Sigma Pro Lindsay Adler explains how lighting helps make the mood in a studio shoot
There is no such thing as ‘beauty light’.
Beauty light can be soft and glowing. Beauty light can be dark and dramatic. It is all about your end goals for a beauty image.
When I am putting together a beauty shoot, I ask myself several questions before I begin. Where should my focus be in the image? What mood am I trying to set? What tools will accomplish these goals?
During a recent workshop in NYC, I taught many different approaches to beauty lighting including two very distinctive lighting setups. In the two images shown here, I photographed the same model about 10 minutes apart with very different goals, moods and results.
When shooting beauty photography in the studio, I typically work with a long lens. The Sigma 85mm 1.4 lens is the shortest lens I will use in the studio, though on location it is my go-to beauty lens (do to the stunning narrow depth of field and bokeh). In the studio I typically reach for my Sigma 70-200mm 2.8, Sigma 105 macro and Sigma 150 macro. All are great lenses with different compression and effects on the face. The 70-200mm 2.8 is so versatile that it is usually the first lens I reach for, and it was choice of lens for both images in this demonstration.
First, I started with a light and glowing (more traditional) beauty shot.
I picked up a floral swim cap and loved the bright springtime colors. My model Kara has such pure, light skin and I wanted to play off of these features. I knew that I wanted an image that glowed, and was flooded with light. I wanted everything to be light, with minimum shadows and overall even tonalities.
To accomplish this, I used the ‘sideways clam shell’ technique. Here I placed two soft boxes (2ftx3ft) side by side, facing the model and slightly wrapping the light around her. This does several things; (a) it nearly eliminates the shadows on the face, (b) it gives large catchlights in the eyes (c) it results in a ‘glowing’ appearance to the shot with light coming from all angles. I was sure to light the white seamless background to keep the image high-key.
For this particular effect you want to use two even-sized soft boxes and place them symmetrically in front of the model in order to get such even lighting.
One thing to note is the importance of makeup in a beauty shot. My fantastic makeup artist Griselle used makeup to help give shape to Kara’s cheekbones before the shot. This was essential because the light I was using was very flat, and therefore would not accentuate her beautiful bone structure. Furthermore, without the brightly colored lipstick the swim cap would dominate the image. By adding the lip color, it brings the focus back to the model and helps to balance out the image.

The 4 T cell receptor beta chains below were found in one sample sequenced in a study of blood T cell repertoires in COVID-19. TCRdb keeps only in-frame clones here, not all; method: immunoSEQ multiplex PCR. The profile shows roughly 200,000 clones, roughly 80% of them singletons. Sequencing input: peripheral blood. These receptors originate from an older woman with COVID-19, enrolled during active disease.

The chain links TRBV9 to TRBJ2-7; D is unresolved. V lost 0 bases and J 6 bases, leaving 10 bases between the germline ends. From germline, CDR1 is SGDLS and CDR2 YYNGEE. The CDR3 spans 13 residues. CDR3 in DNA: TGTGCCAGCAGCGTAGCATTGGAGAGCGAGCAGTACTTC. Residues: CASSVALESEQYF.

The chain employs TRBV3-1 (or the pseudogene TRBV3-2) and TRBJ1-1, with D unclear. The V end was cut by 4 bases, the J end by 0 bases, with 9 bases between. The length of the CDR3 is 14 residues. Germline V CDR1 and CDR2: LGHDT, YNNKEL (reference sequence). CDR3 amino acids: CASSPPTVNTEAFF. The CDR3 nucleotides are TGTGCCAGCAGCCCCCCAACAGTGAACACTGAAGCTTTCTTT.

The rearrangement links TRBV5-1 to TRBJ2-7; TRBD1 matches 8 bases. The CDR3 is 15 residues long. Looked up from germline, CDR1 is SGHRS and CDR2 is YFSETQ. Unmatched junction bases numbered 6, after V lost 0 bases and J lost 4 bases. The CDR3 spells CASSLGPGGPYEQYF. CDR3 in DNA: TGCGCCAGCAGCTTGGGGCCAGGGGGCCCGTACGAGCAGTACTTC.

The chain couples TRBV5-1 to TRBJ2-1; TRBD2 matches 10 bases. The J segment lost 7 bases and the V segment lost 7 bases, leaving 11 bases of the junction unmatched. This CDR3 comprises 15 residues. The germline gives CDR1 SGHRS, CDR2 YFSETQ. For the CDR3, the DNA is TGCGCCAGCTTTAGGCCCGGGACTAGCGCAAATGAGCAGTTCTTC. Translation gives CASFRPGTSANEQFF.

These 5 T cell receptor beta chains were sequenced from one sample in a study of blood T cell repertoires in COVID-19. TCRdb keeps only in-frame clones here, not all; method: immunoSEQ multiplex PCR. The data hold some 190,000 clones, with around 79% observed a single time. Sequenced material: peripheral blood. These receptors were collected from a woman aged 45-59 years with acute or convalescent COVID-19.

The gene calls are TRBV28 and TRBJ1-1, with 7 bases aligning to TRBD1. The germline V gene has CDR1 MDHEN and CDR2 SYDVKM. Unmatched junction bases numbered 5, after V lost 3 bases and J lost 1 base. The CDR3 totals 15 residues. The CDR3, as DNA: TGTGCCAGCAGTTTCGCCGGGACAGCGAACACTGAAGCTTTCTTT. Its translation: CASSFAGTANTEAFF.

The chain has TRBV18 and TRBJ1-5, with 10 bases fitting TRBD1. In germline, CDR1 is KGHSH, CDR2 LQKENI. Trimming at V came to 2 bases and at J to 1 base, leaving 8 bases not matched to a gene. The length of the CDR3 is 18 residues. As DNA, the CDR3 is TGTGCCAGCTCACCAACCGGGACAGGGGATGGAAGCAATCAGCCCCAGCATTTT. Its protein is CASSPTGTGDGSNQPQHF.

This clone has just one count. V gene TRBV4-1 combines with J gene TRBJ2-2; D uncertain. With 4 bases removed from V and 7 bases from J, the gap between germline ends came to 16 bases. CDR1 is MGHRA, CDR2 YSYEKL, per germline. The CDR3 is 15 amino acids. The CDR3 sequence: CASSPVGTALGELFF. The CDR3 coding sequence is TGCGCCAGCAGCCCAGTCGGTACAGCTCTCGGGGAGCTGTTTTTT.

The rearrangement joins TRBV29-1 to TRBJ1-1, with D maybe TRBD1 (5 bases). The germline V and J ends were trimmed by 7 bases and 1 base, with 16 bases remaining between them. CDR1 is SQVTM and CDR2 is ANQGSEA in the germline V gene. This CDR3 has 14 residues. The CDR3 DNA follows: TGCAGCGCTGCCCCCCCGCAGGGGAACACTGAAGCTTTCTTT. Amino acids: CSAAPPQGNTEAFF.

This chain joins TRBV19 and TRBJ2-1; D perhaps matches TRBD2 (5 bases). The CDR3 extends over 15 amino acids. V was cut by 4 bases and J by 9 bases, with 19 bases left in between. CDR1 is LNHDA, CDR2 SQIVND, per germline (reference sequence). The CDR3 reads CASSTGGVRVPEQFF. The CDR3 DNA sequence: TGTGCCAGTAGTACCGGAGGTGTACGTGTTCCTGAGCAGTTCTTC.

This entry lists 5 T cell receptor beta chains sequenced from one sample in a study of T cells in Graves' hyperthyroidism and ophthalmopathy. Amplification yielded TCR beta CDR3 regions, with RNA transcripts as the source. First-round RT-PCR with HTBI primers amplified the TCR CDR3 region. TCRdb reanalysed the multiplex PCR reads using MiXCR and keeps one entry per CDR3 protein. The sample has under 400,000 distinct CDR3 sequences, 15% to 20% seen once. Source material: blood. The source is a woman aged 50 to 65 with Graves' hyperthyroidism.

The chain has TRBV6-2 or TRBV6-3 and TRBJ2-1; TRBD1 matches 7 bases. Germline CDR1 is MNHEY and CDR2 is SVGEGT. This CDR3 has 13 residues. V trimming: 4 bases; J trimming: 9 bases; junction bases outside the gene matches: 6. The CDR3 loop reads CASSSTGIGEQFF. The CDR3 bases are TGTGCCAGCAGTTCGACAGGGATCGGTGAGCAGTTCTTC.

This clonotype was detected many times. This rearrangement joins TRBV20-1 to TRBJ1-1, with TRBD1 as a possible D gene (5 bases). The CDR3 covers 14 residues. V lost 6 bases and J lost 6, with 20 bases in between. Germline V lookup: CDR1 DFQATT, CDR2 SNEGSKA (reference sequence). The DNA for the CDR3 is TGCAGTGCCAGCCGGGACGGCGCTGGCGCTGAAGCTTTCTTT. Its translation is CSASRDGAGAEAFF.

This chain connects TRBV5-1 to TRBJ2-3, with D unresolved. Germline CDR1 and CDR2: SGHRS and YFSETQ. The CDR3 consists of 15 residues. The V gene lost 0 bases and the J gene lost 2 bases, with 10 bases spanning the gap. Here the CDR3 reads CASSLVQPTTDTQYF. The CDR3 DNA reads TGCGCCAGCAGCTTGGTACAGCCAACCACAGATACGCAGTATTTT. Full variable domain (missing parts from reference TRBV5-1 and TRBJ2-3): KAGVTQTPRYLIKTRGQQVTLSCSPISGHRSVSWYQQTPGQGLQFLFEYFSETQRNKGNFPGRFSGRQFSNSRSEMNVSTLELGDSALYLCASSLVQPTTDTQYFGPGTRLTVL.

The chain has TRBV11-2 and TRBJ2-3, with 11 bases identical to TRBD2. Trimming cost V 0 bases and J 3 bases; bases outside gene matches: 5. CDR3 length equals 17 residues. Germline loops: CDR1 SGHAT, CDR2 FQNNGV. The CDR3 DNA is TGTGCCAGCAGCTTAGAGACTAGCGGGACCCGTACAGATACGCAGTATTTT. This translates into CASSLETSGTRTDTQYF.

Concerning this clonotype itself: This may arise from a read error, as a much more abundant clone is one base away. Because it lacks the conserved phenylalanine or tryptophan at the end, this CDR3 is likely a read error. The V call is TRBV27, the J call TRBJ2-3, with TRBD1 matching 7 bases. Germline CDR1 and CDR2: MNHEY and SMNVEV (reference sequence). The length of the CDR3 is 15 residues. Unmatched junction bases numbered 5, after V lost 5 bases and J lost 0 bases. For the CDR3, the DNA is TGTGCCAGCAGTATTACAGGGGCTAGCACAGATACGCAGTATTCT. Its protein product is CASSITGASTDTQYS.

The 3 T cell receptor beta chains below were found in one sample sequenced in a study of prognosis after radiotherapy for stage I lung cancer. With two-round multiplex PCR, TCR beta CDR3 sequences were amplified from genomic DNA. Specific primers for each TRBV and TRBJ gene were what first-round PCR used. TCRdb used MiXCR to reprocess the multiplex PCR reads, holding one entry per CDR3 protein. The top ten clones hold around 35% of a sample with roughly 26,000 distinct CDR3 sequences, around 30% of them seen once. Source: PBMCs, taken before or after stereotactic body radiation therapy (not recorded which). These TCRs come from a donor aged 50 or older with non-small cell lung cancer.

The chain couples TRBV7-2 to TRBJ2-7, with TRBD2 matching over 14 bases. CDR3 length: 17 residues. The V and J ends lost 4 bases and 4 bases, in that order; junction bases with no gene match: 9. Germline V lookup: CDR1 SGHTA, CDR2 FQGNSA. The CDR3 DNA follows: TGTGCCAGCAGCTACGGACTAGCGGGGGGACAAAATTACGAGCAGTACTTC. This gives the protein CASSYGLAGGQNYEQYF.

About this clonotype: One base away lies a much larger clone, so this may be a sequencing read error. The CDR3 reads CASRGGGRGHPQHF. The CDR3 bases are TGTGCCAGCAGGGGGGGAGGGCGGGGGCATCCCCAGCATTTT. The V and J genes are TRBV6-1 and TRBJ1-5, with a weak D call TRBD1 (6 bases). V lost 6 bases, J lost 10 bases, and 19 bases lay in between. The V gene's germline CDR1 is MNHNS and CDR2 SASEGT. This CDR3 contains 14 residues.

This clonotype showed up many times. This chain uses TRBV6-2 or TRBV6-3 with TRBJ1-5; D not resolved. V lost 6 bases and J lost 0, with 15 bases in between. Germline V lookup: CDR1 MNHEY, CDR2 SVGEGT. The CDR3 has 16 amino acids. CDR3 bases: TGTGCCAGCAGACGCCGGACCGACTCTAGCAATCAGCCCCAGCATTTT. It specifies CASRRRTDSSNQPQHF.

For this image I selected the Sigma 70-200mm lens, shooting at a slightly longer focal length (150mm) in order to compress the features slightly and to get a tighter head shot. I posed the model to accentuate her long neck and give nice flowing curves to the entire image.
Second, we decided to take a turn for a darker and more mysterious image. I put Kara into makeup and requested that Griselle go a bit darker– dark lips and even more defined cheekbones. During this quick transition we set up a darker take on clamshell lighting. I grabbed a piece of lace from my photo kit (that I purchased from a fabric store on 39th and 7th in NYC). For this shot I wanted unusual light that created shadows but still showed off the model’s amazing skin and features.
I used a beauty dish overhead to shape the face and give definition to the cheekbones. You can see here how the underside of the cheeks and jawlines are in shadow. The beauty dish was a 20in silver beauty dish on a boom arm (no sock or grid). I wanted to add a bit of definition to the lace so I pointed a standard silver reflector dish toward the model’s right check (left cheek in the photo) so that the lace would pop from the background. Even though the background was white, the model was 8ft from the background and there was no light hitting it, so the background falls into shadow.
After using the beauty dish to define the face’s features, the eye sockets were dark and without a catch light. For this reason, we used a standard reflector dish to pop just a bit of light into the eyes. The catchlights make the eyes sparkle a bit and gives them life. In post (Photoshop CS6) I desaturated the skin tones a bit to add to the surreal, almost other-worldly look of the skin and model. I also add a bit of false lensflare to the left side of the frame just to add a bit of visual interest and texture.
Again I used the Sigma 70-200mm 2.8 lens, but this time at 100mm. I didn’t want as much compression and also wanted a slightly looser frame.
Both of these images are beauty images, though the first is much more traditional to the definition of beauty photography. Though the images were just capture minutes apart and take drastically different approaches, both are striking accent different beautiful attributes of our model.
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About the author: Sigma Pro Lindsay Adler is a professional portrait and fashion photographer based in New York. For the past 10 years she has owned and operated a portrait, fashion and wedding studio distinguished by its ‘fashion flair’ approach to imagery. As a New York fashion photographer, her editorials have appeared in dozens of publications internationally. She regularly contributes to a variety of major photography magazines including Professional Photographer, Rangefinder Magazine, Popular Photography and more. If you’d like to learn more about lighting, photography, and marketing, check out her blog at blog.lindsayadlerphotography.com, facebook.com/lindsayadlerphotography, or twitter.com/lindsayadler. To Check out more of Lindsay’s work click here.